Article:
When Raphael Maule left the Port-of-Spain General Hospital in 1981 after five weeks of intensive care, doctors told him if he were ever to see again it would be merely a glimmer. After a near-fatal car accident, Maule’s retinas were severely damaged.
Writing the doctors off as “crazy,” Maule sought a second opinion which led him to one of the most prestigious eye hospitals in the US—Bascom Palmer Eye Institute in Miami.
A second round of extensive surgeries there and Maule, 67, finally had to face the facts: he was never going to see again. “I felt extremely cold at the time. I thanked the doctor when it was over, shook his hand and just walked away with my wife,” he said during an interview last week.
His loss of sight was not only a physical change, however. In fact the Belmont-born activist developed a passion for defending the rights of the visually impaired that led him to found the advocacy organisation Persons Associated with the Visually Impaired (PAVI) and become this year’s First Caribbean International Bank Unsung Hero after 17 years of service to the local blind community.
His role as human rights defender had not been cultivated before the loss of sight. “I don’t know that I was that kind of person that always stood up for people, but the way I saw people talking to the visually impaired and treating them badly just because they had vision and others did not, I knew it was wrong,” he said. “The things they were saying here I knew you couldn’t say that anywhere else and get away with it.”
Ask the mild-mannered Maule a few questions about how PAVI came about and one of his answers will be an anecdote about the first time he tried to vote as a blind person in the late 1980s. “I had to speak to about five different people and they were telling me that I couldn’t just go into the voting booth with my wife, but I needed an election officer and permission and a host of other things. I just couldn’t do it.”
Maule followed this incident with a letter to the Prime Minister and then a campaign to have voting rights amended. Now, the visually impaired can vote independently and in secret, he said.
Another anecdote Maule will share is his disappointment with the Blind Welfare Association. When Maule first joined the organisation, the only vocational training programme available in the organisation was basket weaving. After becoming a member of the association’s council, Maule and others began advocating for more comprehensive and relevant programmes. Providing comprehensive vocational training to the visually impaired is the foundation of PAVI’s mission.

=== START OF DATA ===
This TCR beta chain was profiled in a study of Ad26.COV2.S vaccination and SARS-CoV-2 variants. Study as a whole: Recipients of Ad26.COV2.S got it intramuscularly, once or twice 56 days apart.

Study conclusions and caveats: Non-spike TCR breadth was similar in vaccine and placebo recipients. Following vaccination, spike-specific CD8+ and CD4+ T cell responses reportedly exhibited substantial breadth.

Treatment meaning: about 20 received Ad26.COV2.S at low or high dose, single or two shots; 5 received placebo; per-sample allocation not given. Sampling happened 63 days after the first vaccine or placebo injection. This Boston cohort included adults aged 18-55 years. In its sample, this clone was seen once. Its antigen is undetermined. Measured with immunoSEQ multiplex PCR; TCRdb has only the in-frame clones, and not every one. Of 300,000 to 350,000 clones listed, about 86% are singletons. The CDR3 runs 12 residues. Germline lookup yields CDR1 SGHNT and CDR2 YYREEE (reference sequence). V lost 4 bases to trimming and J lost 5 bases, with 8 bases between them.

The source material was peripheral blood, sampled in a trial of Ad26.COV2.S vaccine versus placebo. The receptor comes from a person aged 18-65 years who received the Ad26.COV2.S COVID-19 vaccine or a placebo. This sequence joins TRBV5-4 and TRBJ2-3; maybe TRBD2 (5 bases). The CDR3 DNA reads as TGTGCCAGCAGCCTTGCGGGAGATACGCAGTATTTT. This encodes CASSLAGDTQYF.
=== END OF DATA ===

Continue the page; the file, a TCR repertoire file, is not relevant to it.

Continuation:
Maule, who began learning braille almost immediately after his final diagnosis, spearheaded programmes including lifestyle coaching and computer training. PAVI has also partnered with the Government to integrate visually-impaired people into public sector positions.
Another achievement is PAVI’s role in the development of a Government policy on people with disability. Maule admits, however, that legislation is still needed but feels things are slowly changing for the disabled locally.
While his list of achievements within the organisation seems long, Maule seems to have maintained a humble demeanour.
Saying he never considered his advocacy anything but simple right and wrong, Maule admits receiving an award has pushed him to think differently. “All the while you figure this is just for the benefit of the community but now I’m realising this might be more significant than I thought.”
Maule said before he believed that he was simply finishing what he started. “If I was going to encourage people to set up an organisation and to do things for a marginalised community I have to stand by that to the end.”
These words make it clear that Maule has no intention of quitting soon. In fact it was hard for him to mention hobbies or life away from PAVI. “I eat, dream and sleep PAVI really,” he said.
He’s been writing calypsoes albeit for the Blind Welfare and PAVI competitions. However, in the past few years Maule said he’s been working on putting his emotions and experiences, particularly about the accident and loss of sight, onto paper. He’s also become active in the Anglican Men’s Society at his church in Arima.
Still none of his other activities come close to overshadowing PAVI. “The more you create awareness the more you have to do. From the time you teach one group of people, there arises another generation knowing nothing about blindness. We’re just going to continue doing what we think we need to do.”